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URL 16: Bill Hernstadt’s Juicy Tidbits—Including Channel 3’s Infamous Black Dot

URL 16: Bill Hernstadt’s Juicy Tidbits—Including Channel 3’s Infamous Black Dot (In Chapter 22, page 116) (771 words) (9,582 cum words)

Bill sent me a few juicy tidbits of his own. He sent me copies of the letters of complaint he had sent to the FCC, one written October 19, 1971, and the other written January 31, 1972. Here are parts of what he said in the two letters:

…the Review-Journal (owned by Channel 3) established a policy of rotating among the five TV stations in the Las Vegas market…the front cover of the Sunday TV Entertainment section. However, in the past year, Channel 5 has not received a single cover placement, and more covers promoting Channel 3’s programs are placed on the Sunday TV section than all other stations combined. In addition, Channel 3 received substantial placement on the daily TV pages in the quantity of publicity printed in the Review-Journal and in prominence of locations….For several years, the Review-Journal also had a black dot on their TV listings adjacent to all Channel 3’s programming and a white dot for all other stations in the market. The former manager of (Channel 5) attempted to “buy” this black dot, but was told it was not for sale to any other TV station in the market. Under threat of complaint by myself about the gross unfairness of this practice, the Review-Journal waited until July 30, one day before the closing date for filing an objection for license renewal of Channel 3, to eliminate it. In fairness to Channel 3, I called this matter to their attention this past week to see whether this was an executive decision or an “accident” of some lower-level employee….We found out very quickly that it was a high-level administrative decision. Their attorney stated that we had “shitty programming,” and that because we had only a five percent rating in the local market, we were entitled to only five percent exposure in their newspaper.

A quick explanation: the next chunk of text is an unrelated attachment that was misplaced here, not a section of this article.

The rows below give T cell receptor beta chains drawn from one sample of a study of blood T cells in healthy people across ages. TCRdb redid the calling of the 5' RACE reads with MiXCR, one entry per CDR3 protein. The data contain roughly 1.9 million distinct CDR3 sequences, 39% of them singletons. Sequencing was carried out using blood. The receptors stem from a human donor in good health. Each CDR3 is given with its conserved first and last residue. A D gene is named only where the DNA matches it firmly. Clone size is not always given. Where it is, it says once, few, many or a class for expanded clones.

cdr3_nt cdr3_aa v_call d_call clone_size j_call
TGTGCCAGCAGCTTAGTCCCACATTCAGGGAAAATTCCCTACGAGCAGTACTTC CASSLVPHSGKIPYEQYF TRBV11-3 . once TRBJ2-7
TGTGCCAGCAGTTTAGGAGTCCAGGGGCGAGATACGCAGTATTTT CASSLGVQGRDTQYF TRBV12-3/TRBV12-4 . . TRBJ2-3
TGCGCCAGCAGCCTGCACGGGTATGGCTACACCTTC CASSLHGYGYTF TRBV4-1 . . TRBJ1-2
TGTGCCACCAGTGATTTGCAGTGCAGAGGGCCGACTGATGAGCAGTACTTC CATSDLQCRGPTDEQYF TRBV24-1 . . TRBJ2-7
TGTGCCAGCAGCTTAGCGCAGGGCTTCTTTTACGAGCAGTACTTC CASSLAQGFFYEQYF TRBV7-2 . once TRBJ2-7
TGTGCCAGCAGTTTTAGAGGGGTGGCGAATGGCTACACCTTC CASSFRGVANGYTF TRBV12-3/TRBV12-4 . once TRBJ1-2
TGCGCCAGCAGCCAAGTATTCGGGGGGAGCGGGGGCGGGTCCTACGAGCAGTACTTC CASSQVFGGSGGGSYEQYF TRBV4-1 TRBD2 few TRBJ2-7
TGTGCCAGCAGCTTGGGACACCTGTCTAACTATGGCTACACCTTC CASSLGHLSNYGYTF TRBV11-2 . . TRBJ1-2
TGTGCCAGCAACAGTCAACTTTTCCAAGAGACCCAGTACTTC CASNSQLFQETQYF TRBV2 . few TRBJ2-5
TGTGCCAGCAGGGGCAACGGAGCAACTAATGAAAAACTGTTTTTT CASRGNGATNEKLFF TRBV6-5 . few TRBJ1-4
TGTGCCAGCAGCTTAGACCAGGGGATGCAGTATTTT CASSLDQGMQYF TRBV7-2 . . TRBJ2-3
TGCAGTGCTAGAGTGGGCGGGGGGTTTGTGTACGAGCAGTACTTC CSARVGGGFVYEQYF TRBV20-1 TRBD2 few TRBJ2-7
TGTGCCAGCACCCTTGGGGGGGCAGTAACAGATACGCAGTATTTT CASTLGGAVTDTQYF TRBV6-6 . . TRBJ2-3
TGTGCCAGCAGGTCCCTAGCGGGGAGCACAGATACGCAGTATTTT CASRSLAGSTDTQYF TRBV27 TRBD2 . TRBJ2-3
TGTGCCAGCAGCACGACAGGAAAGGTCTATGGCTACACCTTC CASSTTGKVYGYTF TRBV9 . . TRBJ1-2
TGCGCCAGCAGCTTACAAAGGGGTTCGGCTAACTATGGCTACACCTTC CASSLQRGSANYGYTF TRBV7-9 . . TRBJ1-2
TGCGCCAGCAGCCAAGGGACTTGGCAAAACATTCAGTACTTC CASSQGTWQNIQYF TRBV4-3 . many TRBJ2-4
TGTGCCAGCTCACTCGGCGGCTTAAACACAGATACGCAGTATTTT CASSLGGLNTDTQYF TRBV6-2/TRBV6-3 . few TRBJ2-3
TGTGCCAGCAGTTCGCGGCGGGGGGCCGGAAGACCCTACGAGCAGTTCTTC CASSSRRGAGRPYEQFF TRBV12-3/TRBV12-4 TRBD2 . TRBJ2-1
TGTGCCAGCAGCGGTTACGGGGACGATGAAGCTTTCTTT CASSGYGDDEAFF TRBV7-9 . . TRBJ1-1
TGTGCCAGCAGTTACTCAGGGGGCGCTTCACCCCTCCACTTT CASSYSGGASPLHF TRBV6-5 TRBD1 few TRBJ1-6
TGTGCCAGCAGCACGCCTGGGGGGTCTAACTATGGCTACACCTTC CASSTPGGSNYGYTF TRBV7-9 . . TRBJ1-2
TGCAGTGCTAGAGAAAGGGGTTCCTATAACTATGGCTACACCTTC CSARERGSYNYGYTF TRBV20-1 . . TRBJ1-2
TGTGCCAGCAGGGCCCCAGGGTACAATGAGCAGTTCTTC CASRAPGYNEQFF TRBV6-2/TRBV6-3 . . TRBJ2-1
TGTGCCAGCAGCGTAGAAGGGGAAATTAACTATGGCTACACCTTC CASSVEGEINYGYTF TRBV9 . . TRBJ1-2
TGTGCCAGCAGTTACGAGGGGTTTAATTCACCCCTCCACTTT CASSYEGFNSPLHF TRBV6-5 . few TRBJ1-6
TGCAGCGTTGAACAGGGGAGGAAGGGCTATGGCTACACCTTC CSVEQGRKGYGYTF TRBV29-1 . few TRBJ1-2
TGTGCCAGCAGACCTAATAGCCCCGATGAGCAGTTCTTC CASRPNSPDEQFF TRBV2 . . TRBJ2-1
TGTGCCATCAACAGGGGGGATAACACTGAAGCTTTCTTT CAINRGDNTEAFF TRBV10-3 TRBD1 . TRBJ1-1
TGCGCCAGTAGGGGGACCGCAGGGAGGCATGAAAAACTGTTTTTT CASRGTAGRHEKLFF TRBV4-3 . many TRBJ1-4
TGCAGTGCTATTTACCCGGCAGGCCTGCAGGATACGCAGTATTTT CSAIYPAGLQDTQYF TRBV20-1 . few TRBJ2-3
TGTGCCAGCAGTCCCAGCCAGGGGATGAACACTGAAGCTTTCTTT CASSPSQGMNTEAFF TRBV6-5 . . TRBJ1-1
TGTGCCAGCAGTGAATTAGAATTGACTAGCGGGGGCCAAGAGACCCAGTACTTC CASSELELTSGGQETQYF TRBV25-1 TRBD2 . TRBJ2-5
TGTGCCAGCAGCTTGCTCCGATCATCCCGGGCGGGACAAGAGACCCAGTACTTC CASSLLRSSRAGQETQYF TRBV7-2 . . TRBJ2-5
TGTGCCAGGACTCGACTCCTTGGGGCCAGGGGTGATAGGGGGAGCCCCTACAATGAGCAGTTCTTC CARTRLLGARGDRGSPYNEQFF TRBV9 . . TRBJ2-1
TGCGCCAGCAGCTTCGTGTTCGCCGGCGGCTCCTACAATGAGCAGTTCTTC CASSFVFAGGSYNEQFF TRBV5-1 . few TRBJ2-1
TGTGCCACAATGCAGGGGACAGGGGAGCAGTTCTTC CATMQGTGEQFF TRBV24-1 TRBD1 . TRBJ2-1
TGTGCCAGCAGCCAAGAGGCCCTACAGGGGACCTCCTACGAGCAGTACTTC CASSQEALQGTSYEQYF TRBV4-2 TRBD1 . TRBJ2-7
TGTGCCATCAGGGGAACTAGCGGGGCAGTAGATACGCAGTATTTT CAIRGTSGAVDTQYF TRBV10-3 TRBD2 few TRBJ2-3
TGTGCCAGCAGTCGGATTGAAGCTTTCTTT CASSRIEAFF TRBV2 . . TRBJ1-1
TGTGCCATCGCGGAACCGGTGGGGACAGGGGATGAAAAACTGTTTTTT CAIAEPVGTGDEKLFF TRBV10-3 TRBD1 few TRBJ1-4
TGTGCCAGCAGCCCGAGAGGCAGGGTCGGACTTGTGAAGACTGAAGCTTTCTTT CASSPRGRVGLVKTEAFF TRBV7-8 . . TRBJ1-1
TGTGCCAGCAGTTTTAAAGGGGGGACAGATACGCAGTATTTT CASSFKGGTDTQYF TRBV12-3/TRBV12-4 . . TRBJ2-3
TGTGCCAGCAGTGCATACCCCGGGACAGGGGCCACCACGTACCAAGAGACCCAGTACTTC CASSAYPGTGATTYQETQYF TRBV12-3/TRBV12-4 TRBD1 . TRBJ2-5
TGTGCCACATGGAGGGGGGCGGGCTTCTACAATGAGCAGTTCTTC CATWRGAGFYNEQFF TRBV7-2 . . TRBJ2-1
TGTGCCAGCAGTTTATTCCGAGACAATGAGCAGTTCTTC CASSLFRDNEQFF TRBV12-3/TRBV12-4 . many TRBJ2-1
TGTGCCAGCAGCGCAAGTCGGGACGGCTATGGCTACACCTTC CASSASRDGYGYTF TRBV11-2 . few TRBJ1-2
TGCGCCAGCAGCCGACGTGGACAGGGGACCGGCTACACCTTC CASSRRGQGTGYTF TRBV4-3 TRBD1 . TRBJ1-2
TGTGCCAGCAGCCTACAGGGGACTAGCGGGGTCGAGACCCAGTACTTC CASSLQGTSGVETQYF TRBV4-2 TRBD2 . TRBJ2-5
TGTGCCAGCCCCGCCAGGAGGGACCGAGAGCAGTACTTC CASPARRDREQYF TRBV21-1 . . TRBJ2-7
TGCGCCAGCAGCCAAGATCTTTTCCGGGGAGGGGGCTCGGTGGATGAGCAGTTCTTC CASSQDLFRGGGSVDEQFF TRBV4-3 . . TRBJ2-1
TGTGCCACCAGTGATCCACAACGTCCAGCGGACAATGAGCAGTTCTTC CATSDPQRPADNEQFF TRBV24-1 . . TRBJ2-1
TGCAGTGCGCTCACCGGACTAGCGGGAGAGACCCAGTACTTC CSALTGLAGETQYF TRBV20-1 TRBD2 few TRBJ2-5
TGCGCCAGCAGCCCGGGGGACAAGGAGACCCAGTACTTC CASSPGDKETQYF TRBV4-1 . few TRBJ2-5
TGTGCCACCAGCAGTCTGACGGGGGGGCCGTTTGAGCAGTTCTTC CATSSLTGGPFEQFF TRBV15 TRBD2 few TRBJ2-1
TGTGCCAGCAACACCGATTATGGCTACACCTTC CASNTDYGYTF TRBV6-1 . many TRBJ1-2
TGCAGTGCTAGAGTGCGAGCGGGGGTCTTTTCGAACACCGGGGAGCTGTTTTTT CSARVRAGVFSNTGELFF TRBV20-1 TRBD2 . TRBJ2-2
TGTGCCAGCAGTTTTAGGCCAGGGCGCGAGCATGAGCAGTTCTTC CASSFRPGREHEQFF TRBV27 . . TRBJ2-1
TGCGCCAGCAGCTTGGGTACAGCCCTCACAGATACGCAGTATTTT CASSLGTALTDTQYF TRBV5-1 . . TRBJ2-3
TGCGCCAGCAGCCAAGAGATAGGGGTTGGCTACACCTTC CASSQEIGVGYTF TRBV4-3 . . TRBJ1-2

Of course, we haven’t even received our five percent in the Sunday TV supplement dated October 17…We had submitted pictures and a story for each day of the week, yet we did not receive even a mention. The Review-Journal has consistently boycotted using material from Channel 5….Channel 3’s position that the amount of publicity should be determined by their ratings which approximate 50 percent of the market is a self-perpetuating specious concept. Channel 3’s ratings have been a much higher percentage of market penetration than other NBC network affiliates in similarly-situated markets. This has been in no small measure due to aggressive use of the Review-Journal’s publicity to hype ratings and exclude other stations at crucial times during the rating period. The Review-Journal is to this market what the New York Times is to the New York market, and with their prestige have been able to make it work.

One of our former employees who used to work in the production department for Channel 3 told me he was required to erase part of a tape which one of our personalities (The Vegas Vampire) sneaks up behind Forrest Duke, a Channel 3 regular. This employee was told that the reason for erasing the tape was because no Donrey company (including the Review-Journal, Channel 3, and Donrey Outdoor Advertising, all in Las Vegas) was to promote or even admit the existence of a competing station….

At a meeting recently, Bob Ordonez, General Manager of KORK-TV, before a room-full of witnesses, made some unusual statements about the fact that their license renewal had been contested.

The community of Pahrump, Nevada, which has about 2,000 people in the adjoining valley which is cut off from the Las Vegas Valley by a mountain range, receives signals from Channels 3 and 8 by means of a translator antenna located at one of the few accessible locations at the top of the mountain range.

The city fathers of Pahrump want modernized equipment. They want to receive our signal as well as that of Channel 13 and are willing to buy the necessary translating gear to have reliable transmission of Channels 3, 5, 8, and 13. It was at this point that Bob Ordonez made the statement that KORK-TV would not permit the signals of either Channel 5 or Channel 13 to be repeated as long as they were involved through the use of KORK’s real estate, although he might consider allowing Channel 13 to be translated, since it was the ABC network affiliate.

It appears that leopards do not change their spots, and despite KORK-TV’s recent attempts to look good for the upcoming hearing, it seems that Mr. Ordonez, when it comes to back-room meetings, is not only willing and able to, but wants to put the knife in our backs.

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